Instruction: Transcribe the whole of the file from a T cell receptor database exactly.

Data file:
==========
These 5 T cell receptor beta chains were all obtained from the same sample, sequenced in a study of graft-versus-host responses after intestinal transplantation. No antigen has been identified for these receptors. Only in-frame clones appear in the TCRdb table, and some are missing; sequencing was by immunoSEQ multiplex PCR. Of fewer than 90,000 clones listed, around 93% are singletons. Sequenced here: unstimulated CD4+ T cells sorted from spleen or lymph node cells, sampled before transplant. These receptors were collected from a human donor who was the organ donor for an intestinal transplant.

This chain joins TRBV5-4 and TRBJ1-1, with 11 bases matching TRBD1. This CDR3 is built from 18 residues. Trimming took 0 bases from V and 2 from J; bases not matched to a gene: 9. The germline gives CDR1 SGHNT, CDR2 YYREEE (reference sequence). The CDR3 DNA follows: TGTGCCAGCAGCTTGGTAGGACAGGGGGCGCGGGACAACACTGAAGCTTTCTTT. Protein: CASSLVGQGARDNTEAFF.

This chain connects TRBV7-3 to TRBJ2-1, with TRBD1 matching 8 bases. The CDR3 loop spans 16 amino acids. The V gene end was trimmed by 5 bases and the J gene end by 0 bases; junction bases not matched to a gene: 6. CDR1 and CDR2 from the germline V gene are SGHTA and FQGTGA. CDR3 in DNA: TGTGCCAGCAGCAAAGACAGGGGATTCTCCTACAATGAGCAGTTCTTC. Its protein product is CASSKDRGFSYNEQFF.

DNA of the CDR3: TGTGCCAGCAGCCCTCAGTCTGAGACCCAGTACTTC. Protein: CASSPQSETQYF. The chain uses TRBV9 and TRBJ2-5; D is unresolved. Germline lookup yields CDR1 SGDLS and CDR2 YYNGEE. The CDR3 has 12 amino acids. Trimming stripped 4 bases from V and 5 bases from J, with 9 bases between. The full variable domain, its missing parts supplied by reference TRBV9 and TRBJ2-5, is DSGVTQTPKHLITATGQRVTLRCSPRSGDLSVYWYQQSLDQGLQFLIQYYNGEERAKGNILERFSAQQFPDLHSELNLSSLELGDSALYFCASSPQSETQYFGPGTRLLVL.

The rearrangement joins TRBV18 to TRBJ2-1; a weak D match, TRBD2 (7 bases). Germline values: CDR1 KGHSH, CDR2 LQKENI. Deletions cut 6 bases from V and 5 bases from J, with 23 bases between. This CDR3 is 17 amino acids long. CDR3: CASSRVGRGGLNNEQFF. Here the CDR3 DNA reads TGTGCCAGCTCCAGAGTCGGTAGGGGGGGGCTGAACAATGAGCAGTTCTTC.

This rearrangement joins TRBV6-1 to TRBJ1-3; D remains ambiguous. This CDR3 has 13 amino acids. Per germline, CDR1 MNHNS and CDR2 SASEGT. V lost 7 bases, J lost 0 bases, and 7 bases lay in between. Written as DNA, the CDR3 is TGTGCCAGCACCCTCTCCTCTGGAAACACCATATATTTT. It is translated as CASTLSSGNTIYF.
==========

These 5 T cell receptor beta chains were all obtained from the same sample, sequenced in a study of graft-versus-host responses after intestinal transplantation. No antigen has been identified for these receptors. Only in-frame clones appear in the TCRdb table, and some are missing; sequencing was by immunoSEQ multiplex PCR. Of fewer than 90,000 clones listed, around 93% are singletons. Sequenced here: unstimulated CD4+ T cells sorted from spleen or lymph node cells, sampled before transplant. These receptors were collected from a human donor who was the organ donor for an intestinal transplant.

This chain joins TRBV5-4 and TRBJ1-1, with 11 bases matching TRBD1. This CDR3 is built from 18 residues. Trimming took 0 bases from V and 2 from J; bases not matched to a gene: 9. The germline gives CDR1 SGHNT, CDR2 YYREEE (reference sequence). The CDR3 DNA follows: TGTGCCAGCAGCTTGGTAGGACAGGGGGCGCGGGACAACACTGAAGCTTTCTTT. Protein: CASSLVGQGARDNTEAFF.

This chain connects TRBV7-3 to TRBJ2-1, with TRBD1 matching 8 bases. The CDR3 loop spans 16 amino acids. The V gene end was trimmed by 5 bases and the J gene end by 0 bases; junction bases not matched to a gene: 6. CDR1 and CDR2 from the germline V gene are SGHTA and FQGTGA. CDR3 in DNA: TGTGCCAGCAGCAAAGACAGGGGATTCTCCTACAATGAGCAGTTCTTC. Its protein product is CASSKDRGFSYNEQFF.

DNA of the CDR3: TGTGCCAGCAGCCCTCAGTCTGAGACCCAGTACTTC. Protein: CASSPQSETQYF. The chain uses TRBV9 and TRBJ2-5; D is unresolved. Germline lookup yields CDR1 SGDLS and CDR2 YYNGEE. The CDR3 has 12 amino acids. Trimming stripped 4 bases from V and 5 bases from J, with 9 bases between. The full variable domain, its missing parts supplied by reference TRBV9 and TRBJ2-5, is DSGVTQTPKHLITATGQRVTLRCSPRSGDLSVYWYQQSLDQGLQFLIQYYNGEERAKGNILERFSAQQFPDLHSELNLSSLELGDSALYFCASSPQSETQYFGPGTRLLVL.

The rearrangement joins TRBV18 to TRBJ2-1; a weak D match, TRBD2 (7 bases). Germline values: CDR1 KGHSH, CDR2 LQKENI. Deletions cut 6 bases from V and 5 bases from J, with 23 bases between. This CDR3 is 17 amino acids long. CDR3: CASSRVGRGGLNNEQFF. Here the CDR3 DNA reads TGTGCCAGCTCCAGAGTCGGTAGGGGGGGGCTGAACAATGAGCAGTTCTTC.

This rearrangement joins TRBV6-1 to TRBJ1-3; D remains ambiguous. This CDR3 has 13 amino acids. Per germline, CDR1 MNHNS and CDR2 SASEGT. V lost 7 bases, J lost 0 bases, and 7 bases lay in between. Written as DNA, the CDR3 is TGTGCCAGCACCCTCTCCTCTGGAAACACCATATATTTT. It is translated as CASTLSSGNTIYF.